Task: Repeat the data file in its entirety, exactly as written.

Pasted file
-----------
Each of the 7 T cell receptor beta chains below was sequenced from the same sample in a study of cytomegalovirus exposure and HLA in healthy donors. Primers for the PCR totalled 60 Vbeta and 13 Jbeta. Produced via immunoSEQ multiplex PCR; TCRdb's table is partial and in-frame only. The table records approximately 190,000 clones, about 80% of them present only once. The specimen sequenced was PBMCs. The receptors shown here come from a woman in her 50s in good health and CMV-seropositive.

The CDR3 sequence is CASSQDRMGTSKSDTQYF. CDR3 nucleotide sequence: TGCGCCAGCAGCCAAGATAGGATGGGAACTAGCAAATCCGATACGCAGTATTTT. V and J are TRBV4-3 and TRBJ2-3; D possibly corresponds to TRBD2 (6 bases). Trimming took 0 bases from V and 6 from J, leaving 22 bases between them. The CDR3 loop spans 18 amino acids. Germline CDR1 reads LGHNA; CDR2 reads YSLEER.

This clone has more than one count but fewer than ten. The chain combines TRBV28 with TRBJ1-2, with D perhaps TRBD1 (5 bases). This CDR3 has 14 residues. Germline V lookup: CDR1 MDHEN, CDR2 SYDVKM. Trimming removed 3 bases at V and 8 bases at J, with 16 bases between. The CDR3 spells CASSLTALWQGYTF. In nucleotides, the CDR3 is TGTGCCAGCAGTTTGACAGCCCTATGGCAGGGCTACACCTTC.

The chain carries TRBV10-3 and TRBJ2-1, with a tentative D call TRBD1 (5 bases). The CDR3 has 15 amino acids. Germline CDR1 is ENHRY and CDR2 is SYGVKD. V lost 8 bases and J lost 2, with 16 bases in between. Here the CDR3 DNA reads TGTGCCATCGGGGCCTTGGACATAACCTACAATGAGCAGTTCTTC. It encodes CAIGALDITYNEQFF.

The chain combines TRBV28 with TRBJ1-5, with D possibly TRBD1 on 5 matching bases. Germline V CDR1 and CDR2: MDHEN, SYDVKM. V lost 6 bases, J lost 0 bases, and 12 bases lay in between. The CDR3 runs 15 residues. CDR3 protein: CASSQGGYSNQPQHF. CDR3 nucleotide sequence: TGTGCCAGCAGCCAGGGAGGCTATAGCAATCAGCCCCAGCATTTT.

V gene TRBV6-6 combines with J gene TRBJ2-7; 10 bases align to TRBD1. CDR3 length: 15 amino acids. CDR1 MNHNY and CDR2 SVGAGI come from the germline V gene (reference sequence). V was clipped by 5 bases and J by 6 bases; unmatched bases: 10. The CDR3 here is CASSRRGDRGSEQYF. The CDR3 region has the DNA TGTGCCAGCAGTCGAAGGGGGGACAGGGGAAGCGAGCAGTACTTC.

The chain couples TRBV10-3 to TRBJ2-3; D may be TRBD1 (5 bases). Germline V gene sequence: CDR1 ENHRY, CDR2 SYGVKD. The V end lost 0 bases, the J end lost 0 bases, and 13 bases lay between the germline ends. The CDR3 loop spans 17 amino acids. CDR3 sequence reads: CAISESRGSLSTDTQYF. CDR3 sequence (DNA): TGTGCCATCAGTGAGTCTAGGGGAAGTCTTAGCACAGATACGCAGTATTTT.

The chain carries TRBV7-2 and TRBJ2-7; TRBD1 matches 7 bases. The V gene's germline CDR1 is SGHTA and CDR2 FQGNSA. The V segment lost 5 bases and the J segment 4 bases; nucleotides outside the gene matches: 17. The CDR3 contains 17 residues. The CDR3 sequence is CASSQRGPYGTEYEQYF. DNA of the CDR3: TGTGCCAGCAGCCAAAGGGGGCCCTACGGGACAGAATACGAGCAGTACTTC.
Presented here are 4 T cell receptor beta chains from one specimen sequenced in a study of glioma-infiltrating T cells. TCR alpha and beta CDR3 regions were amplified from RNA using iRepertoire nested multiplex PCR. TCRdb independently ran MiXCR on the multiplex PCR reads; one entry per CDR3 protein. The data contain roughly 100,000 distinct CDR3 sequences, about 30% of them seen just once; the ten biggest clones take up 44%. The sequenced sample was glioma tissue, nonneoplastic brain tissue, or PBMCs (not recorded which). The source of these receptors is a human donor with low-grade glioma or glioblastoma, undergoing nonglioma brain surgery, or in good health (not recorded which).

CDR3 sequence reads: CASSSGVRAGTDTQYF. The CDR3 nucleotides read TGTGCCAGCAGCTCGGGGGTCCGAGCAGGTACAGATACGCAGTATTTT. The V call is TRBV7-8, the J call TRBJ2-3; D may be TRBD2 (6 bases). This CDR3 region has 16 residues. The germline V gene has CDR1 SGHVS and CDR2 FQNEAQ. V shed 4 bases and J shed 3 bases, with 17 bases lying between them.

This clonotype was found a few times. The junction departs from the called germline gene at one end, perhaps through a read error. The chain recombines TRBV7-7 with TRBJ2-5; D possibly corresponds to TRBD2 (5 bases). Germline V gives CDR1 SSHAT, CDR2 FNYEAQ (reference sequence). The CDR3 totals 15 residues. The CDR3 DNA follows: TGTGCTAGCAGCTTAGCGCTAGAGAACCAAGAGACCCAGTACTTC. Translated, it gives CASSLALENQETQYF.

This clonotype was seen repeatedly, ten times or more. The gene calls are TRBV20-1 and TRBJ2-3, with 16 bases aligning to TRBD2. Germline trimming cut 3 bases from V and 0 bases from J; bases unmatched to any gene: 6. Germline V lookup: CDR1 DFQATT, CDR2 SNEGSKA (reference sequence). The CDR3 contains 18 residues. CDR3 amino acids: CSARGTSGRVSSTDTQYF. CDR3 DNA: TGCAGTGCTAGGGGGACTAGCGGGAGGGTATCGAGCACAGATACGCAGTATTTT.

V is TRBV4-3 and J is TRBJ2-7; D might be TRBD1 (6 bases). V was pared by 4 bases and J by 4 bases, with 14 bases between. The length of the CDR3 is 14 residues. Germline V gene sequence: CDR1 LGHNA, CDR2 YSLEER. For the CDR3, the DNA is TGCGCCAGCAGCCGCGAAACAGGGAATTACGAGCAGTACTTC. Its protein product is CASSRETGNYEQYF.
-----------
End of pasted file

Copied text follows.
Each of the 7 T cell receptor beta chains below was sequenced from the same sample in a study of cytomegalovirus exposure and HLA in healthy donors. Primers for the PCR totalled 60 Vbeta and 13 Jbeta. Produced via immunoSEQ multiplex PCR; TCRdb's table is partial and in-frame only. The table records approximately 190,000 clones, about 80% of them present only once. The specimen sequenced was PBMCs. The receptors shown here come from a woman in her 50s in good health and CMV-seropositive.

The CDR3 sequence is CASSQDRMGTSKSDTQYF. CDR3 nucleotide sequence: TGCGCCAGCAGCCAAGATAGGATGGGAACTAGCAAATCCGATACGCAGTATTTT. V and J are TRBV4-3 and TRBJ2-3; D possibly corresponds to TRBD2 (6 bases). Trimming took 0 bases from V and 6 from J, leaving 22 bases between them. The CDR3 loop spans 18 amino acids. Germline CDR1 reads LGHNA; CDR2 reads YSLEER.

This clone has more than one count but fewer than ten. The chain combines TRBV28 with TRBJ1-2, with D perhaps TRBD1 (5 bases). This CDR3 has 14 residues. Germline V lookup: CDR1 MDHEN, CDR2 SYDVKM. Trimming removed 3 bases at V and 8 bases at J, with 16 bases between. The CDR3 spells CASSLTALWQGYTF. In nucleotides, the CDR3 is TGTGCCAGCAGTTTGACAGCCCTATGGCAGGGCTACACCTTC.

The chain carries TRBV10-3 and TRBJ2-1, with a tentative D call TRBD1 (5 bases). The CDR3 has 15 amino acids. Germline CDR1 is ENHRY and CDR2 is SYGVKD. V lost 8 bases and J lost 2, with 16 bases in between. Here the CDR3 DNA reads TGTGCCATCGGGGCCTTGGACATAACCTACAATGAGCAGTTCTTC. It encodes CAIGALDITYNEQFF.

The chain combines TRBV28 with TRBJ1-5, with D possibly TRBD1 on 5 matching bases. Germline V CDR1 and CDR2: MDHEN, SYDVKM. V lost 6 bases, J lost 0 bases, and 12 bases lay in between. The CDR3 runs 15 residues. CDR3 protein: CASSQGGYSNQPQHF. CDR3 nucleotide sequence: TGTGCCAGCAGCCAGGGAGGCTATAGCAATCAGCCCCAGCATTTT.

V gene TRBV6-6 combines with J gene TRBJ2-7; 10 bases align to TRBD1. CDR3 length: 15 amino acids. CDR1 MNHNY and CDR2 SVGAGI come from the germline V gene (reference sequence). V was clipped by 5 bases and J by 6 bases; unmatched bases: 10. The CDR3 here is CASSRRGDRGSEQYF. The CDR3 region has the DNA TGTGCCAGCAGTCGAAGGGGGGACAGGGGAAGCGAGCAGTACTTC.

The chain couples TRBV10-3 to TRBJ2-3; D may be TRBD1 (5 bases). Germline V gene sequence: CDR1 ENHRY, CDR2 SYGVKD. The V end lost 0 bases, the J end lost 0 bases, and 13 bases lay between the germline ends. The CDR3 loop spans 17 amino acids. CDR3 sequence reads: CAISESRGSLSTDTQYF. CDR3 sequence (DNA): TGTGCCATCAGTGAGTCTAGGGGAAGTCTTAGCACAGATACGCAGTATTTT.

The chain carries TRBV7-2 and TRBJ2-7; TRBD1 matches 7 bases. The V gene's germline CDR1 is SGHTA and CDR2 FQGNSA. The V segment lost 5 bases and the J segment 4 bases; nucleotides outside the gene matches: 17. The CDR3 contains 17 residues. The CDR3 sequence is CASSQRGPYGTEYEQYF. DNA of the CDR3: TGTGCCAGCAGCCAAAGGGGGCCCTACGGGACAGAATACGAGCAGTACTTC.
Presented here are 4 T cell receptor beta chains from one specimen sequenced in a study of glioma-infiltrating T cells. TCR alpha and beta CDR3 regions were amplified from RNA using iRepertoire nested multiplex PCR. TCRdb independently ran MiXCR on the multiplex PCR reads; one entry per CDR3 protein. The data contain roughly 100,000 distinct CDR3 sequences, about 30% of them seen just once; the ten biggest clones take up 44%. The sequenced sample was glioma tissue, nonneoplastic brain tissue, or PBMCs (not recorded which). The source of these receptors is a human donor with low-grade glioma or glioblastoma, undergoing nonglioma brain surgery, or in good health (not recorded which).

CDR3 sequence reads: CASSSGVRAGTDTQYF. The CDR3 nucleotides read TGTGCCAGCAGCTCGGGGGTCCGAGCAGGTACAGATACGCAGTATTTT. The V call is TRBV7-8, the J call TRBJ2-3; D may be TRBD2 (6 bases). This CDR3 region has 16 residues. The germline V gene has CDR1 SGHVS and CDR2 FQNEAQ. V shed 4 bases and J shed 3 bases, with 17 bases lying between them.

This clonotype was found a few times. The junction departs from the called germline gene at one end, perhaps through a read error. The chain recombines TRBV7-7 with TRBJ2-5; D possibly corresponds to TRBD2 (5 bases). Germline V gives CDR1 SSHAT, CDR2 FNYEAQ (reference sequence). The CDR3 totals 15 residues. The CDR3 DNA follows: TGTGCTAGCAGCTTAGCGCTAGAGAACCAAGAGACCCAGTACTTC. Translated, it gives CASSLALENQETQYF.

This clonotype was seen repeatedly, ten times or more. The gene calls are TRBV20-1 and TRBJ2-3, with 16 bases aligning to TRBD2. Germline trimming cut 3 bases from V and 0 bases from J; bases unmatched to any gene: 6. Germline V lookup: CDR1 DFQATT, CDR2 SNEGSKA (reference sequence). The CDR3 contains 18 residues. CDR3 amino acids: CSARGTSGRVSSTDTQYF. CDR3 DNA: TGCAGTGCTAGGGGGACTAGCGGGAGGGTATCGAGCACAGATACGCAGTATTTT.

V is TRBV4-3 and J is TRBJ2-7; D might be TRBD1 (6 bases). V was pared by 4 bases and J by 4 bases, with 14 bases between. The length of the CDR3 is 14 residues. Germline V gene sequence: CDR1 LGHNA, CDR2 YSLEER. For the CDR3, the DNA is TGCGCCAGCAGCCGCGAAACAGGGAATTACGAGCAGTACTTC. Its protein product is CASSRETGNYEQYF.